New College conference teaches democracyBy Hannah Mask | 03/02/2010 11:06pm
The University’s New College partnered with the David Mathews Center for Civic Life to host a conference designed to teach democratic ways to deal with everyday life situations. Connect the Dots will last today through Saturday in Point Clear and is open to all students, teachers and other faculty members, according to a UA news release.
The conference will feature workshops such as “Preserving Free Speech and Civil Discourse on Campus: Student Rights and Responsibilities,” “Organizing Public Deliberation Programs” and “Sustained Dialogue,” according to the news release.
Lane McLelland, internship coordinator for the Mathews Center for Civic Life, said the workshops will benefit students who wish to encourage broader public participation in on-campus and local community issues, but students who attend the conference are not required to attend every workshop. Instead, they may choose to attend the workshops they think will be most helpful to their personal endeavors.
“All of these workshops are designed to be interactive skill development experiences in working with the public, on campus and off, to increase capacity for sustainable action on challenging community problems,” she said.
“The conference goal is to provide a forum for students learning about how to embed democratic practices in their everyday work and lives. These practices include public dialogue, deliberation, problem solving and action.”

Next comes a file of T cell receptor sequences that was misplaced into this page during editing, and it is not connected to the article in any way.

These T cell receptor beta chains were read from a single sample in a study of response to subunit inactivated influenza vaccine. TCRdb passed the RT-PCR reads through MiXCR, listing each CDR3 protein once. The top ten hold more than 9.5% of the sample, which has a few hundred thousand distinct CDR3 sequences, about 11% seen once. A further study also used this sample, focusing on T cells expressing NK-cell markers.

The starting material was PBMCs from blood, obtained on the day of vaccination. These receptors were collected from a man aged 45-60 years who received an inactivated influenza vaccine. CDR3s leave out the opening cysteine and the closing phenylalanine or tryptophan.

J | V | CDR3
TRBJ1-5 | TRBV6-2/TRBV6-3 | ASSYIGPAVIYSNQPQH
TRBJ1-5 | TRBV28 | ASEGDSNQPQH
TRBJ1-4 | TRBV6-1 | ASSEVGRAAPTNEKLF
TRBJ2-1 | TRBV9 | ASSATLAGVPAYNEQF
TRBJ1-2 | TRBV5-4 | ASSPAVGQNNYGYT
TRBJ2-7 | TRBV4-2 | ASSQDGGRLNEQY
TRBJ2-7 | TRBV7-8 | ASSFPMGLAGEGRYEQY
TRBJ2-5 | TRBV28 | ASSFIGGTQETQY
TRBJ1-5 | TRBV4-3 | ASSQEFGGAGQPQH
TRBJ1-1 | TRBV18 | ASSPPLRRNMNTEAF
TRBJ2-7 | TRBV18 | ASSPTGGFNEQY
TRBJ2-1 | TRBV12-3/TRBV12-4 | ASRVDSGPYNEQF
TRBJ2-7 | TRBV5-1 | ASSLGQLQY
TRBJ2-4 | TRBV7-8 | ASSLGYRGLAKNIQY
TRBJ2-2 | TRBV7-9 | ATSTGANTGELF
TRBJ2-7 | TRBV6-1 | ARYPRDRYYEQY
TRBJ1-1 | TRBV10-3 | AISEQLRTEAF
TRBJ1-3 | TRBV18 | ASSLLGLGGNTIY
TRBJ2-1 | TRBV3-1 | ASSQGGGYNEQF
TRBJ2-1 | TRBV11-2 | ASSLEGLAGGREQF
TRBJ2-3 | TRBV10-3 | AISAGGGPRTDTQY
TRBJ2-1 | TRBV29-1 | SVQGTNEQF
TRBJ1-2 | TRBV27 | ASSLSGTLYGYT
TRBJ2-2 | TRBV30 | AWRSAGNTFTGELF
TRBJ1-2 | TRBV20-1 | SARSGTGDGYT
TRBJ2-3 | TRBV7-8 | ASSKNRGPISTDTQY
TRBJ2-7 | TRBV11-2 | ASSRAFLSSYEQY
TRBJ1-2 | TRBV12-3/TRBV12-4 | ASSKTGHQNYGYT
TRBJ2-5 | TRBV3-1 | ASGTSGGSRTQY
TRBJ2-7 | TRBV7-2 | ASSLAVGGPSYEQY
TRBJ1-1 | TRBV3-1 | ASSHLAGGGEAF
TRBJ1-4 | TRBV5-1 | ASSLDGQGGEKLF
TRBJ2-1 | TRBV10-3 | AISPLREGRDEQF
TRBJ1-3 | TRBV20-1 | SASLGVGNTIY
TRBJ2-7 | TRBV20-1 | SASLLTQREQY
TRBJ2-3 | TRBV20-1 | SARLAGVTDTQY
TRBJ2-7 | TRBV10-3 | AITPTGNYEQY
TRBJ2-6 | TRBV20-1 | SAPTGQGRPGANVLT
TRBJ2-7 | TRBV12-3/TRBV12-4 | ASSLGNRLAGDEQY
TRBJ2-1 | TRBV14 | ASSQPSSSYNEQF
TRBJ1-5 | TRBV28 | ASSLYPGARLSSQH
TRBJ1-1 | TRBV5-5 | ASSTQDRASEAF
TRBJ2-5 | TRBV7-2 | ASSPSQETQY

Leaders for the workshops will include members from groups such as the Policy Consensus Initiative, the Deliberative Democracy Consortium and the National Coalition for Dialogue and Deliberation.
“These [leaders] are among the most well-known researchers and practitioners in the field,” McLelland said. “Having their support has allowed us to offer this first gathering of student skill-building workshops with those who are doing some of the most effective work in communities across the nation.”
Though the conference is available to anyone who wishes to attend, McLelland said it is more specifically geared toward students.
“No one has ever offered this particular opportunity for students interested in deliberative democracy efforts to gather, network and learn from each other,” she said.
Since school is in session three of the four days of Connect the Dots, it will be left up to individual professors to determine whether a student who misses class to attend the conference will be penalized. But McLelland said professors are encouraged to take into account the valuable information students will be receiving by attending.
Some registration scholarships will be provided as there is a $150 registration fee, which McLelland said was greatly reduced for students.
“The hotel accommodations have also been greatly discounted to make lodging at the conference more affordable for students,” she said.
For more information about Connect the Dots, call 348-2642 or e-mail firstname.lastname@example.org. The conference schedule and details about registration can be accessed at mathewscenter.org/2010_student_conference.